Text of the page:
Aug 24 2020

God’s Other Sanctuary

The Covid-19 pandemic has taken a toll on all of us.  For many people of faith it has affected their ability to gather for worship.  Early on our government authorities were urging us not to congregate.  Those requests have largely passed and many churches are now meeting again.  But it’s not the same.  We’re encouraged to continue to practice social distancing and wear masks while in the sanctuary.  We have been asked not to sing.  We worship but it doesn’t feel quite right.  Even with places of worship resuming services a lot of people have elected to stay home and experience church on television or Facebook Live services.  I think all of us long for the day things will return to some sense of normalcy.  In the meantime, Covid-19 will continue to hinder our corporate gatherings of worship.

The pandemic need not, however, hinder our private expressions of worship.  We may worship God anytime and anyplace we choose.  We may or may not be able to go to church but there is another “church” that is always accessible—nature.  I was reminded of this recently when I read a selection from one of William Barclay’s books.  In it he writes: “To Jesus the whole world was full of signs, the corn in the field, the leaven in the loaf, the scarlet anemones on the hillside all spoke to him of God.  He did not think that God had to break in from outside the world; he knew that God was already in the world for anyone who had eyes to see.  The sign of truly religion persons is not that they come to Church to find God but that they find God everywhere; not that they make a great deal of sacred places but that they sanctify common places.”

John Muir once told his readers that “No wilderness in the world is so desolate as to be without divine ministers.  God’s love covers all the earth as the sky covers it, and also fills it in every pore.  And this love has voices heard by all who have ears to hear.”  These words remind us that by stepping outside, or perhaps just looking out the window, we can find ourselves at church.

The Bible makes it clear that God is revealed through Creation.  In nature we find a vast sanctuary where we can commune with God and offer our Creator our heartfelt worship.  I walk outdoors every day and use this time to pray and worship God.  I don’t have to worry about social distancing or wearing a mask.  I can even sing out loud if I want.  Each day when I return from my walk I feel like I’ve been to church and there is a sense in which I have.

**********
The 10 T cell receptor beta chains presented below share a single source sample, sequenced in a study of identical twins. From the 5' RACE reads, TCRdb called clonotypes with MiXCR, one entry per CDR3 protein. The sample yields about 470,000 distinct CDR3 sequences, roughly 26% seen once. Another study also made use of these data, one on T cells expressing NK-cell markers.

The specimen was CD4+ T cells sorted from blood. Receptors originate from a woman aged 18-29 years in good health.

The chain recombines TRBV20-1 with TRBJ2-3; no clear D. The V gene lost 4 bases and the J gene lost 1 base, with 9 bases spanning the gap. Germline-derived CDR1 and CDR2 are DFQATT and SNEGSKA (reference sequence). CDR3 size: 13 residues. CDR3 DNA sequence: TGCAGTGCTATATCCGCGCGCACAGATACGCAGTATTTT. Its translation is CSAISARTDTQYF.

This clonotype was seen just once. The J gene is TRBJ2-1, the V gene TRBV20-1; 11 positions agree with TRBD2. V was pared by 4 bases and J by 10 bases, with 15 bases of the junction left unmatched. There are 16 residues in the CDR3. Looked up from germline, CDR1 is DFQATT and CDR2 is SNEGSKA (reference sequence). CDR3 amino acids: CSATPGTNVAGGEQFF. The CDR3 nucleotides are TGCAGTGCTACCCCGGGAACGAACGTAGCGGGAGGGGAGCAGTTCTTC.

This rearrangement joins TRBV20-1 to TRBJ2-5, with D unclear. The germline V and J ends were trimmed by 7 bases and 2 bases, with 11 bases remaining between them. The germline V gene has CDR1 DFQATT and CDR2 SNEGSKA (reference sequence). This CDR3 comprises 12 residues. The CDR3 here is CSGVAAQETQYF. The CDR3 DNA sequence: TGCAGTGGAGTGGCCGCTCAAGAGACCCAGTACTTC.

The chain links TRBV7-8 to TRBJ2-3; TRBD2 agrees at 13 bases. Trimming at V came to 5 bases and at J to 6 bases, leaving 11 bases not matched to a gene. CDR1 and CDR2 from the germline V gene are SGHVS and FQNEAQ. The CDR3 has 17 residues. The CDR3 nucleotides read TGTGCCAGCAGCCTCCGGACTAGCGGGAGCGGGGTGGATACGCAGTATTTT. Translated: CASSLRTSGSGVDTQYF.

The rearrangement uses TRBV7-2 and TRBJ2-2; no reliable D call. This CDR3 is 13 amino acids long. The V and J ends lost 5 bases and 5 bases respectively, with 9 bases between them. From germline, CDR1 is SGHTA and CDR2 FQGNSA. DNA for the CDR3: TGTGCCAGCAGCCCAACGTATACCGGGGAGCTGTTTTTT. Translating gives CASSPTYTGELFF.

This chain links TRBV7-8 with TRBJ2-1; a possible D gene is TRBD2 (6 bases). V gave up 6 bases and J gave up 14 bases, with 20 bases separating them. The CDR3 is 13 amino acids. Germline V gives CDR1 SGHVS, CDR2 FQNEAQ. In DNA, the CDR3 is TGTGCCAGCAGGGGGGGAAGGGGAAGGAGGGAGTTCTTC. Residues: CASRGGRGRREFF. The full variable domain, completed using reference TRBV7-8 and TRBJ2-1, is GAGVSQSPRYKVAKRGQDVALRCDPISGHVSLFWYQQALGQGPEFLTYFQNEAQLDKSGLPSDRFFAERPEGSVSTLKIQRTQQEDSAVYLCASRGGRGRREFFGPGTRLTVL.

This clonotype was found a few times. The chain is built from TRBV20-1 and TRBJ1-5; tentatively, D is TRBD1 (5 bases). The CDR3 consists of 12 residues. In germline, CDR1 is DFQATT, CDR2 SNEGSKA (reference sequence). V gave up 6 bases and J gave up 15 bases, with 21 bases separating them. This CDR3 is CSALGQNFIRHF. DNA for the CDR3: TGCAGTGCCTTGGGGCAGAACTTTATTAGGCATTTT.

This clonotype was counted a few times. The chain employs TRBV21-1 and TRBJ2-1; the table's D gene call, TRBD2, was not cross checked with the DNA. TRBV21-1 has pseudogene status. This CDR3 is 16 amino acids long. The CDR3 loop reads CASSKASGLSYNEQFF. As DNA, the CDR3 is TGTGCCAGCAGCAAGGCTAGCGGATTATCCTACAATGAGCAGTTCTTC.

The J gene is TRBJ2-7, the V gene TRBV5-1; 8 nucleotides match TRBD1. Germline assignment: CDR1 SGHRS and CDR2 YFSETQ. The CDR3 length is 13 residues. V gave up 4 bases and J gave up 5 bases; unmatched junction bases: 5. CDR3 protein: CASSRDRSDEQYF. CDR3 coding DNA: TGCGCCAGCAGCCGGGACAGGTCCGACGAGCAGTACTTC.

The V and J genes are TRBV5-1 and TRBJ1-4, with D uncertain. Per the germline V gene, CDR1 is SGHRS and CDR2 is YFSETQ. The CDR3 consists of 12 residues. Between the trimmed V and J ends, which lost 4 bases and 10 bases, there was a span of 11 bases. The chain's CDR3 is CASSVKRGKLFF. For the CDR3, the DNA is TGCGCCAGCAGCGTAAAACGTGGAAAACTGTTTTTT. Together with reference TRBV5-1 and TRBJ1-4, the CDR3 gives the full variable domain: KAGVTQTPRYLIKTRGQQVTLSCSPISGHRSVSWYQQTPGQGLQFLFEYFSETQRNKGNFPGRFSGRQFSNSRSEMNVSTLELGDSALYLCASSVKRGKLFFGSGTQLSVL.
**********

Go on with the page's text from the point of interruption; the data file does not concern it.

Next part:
I hope you’ll take advantage of God’s other sanctuary and use it to bring you closer to the Holy One.  The restrictions that have come with the current pandemic cannot prevent us from sanctifying common places.  Not now.  Not ever.

–Chuck


Mar 27 2020

Staying Holistically Well

In a very short period of time our whole world has changed.  The COVID-19 pandemic has certainly altered our daily lives.  We now find ourselves in survival mode.  We have been forced to take drastic actions just to stay safe.  I hope that you are doing what is necessary to avoid the virus.  Washing one’s hands, practicing social distancing and self-quarantining should go a long way in helping one to stay safe.  Our goal, however, should not just be staying safe; we should strive for wellness too.  Our mental, emotional and spiritual health are just as important as physical health.  I hope you are doing what is needed to stay healthy in each of these areas.

For a lot of us getting outdoors and experiencing the beauty and wonders of God’s Creation plays an instrumental role in maintaining holistic health.  A couple of weeks ago I did a photo trip to the Everglades and this did wonders for my health.  I’m glad I got to go when I did as many national and state parks are now closing as a result of the coronavirus crisis.  It may be a while before we are able to find refuge and solace in these places once again.

What are we to do in the meantime?  This is a great time to start paying more attention to what we have right around us.  From our own yards and neighborhoods we can still observe the sun and moon, the clouds overhead, the birds flying around, the trees budding and the flowers blooming.  What we find close to home might not be as dramatic or beautiful as what we find in national and state parks but there is still so much to see, hear, smell and touch.  My friend, Rob Sheppard, is currently in the midst of a project where he is using his iPhone to record a picture each day of some natural wonder around him.  Even though he is not able to go far right now, he’s still producing beautiful images of nature and posting them daily on Facebook.  I think that’s a wonderful idea.

As I continue to take walks in my neighborhood I’m trying to pay closer attention to the natural world around me.  Doing so is good for my mental and emotional health.  It is also good for my spiritual health.  I’m currently reading Richard Rohr’s book, The Universal Christ.  Throughout the book are reminders that God reveals Himself through the natural world.  At one point he writes, “When you look your dog in the face…I truly believe you are seeing another incarnation of the Divine Presence, the Christ.  When you look at any other person, a flower, a honeybee, a mountain—anything—you are seeing the incarnation of God’s love for you and the universe you call home.”   Who among us does not need to experience an “incarnation of God’s love” at this time?  Well, the truth of the matter is such incarnations are all around us.  I urge you to look for them and to find comfort in them.  Doing so may just be what we need to get through these trying times.

–Chuck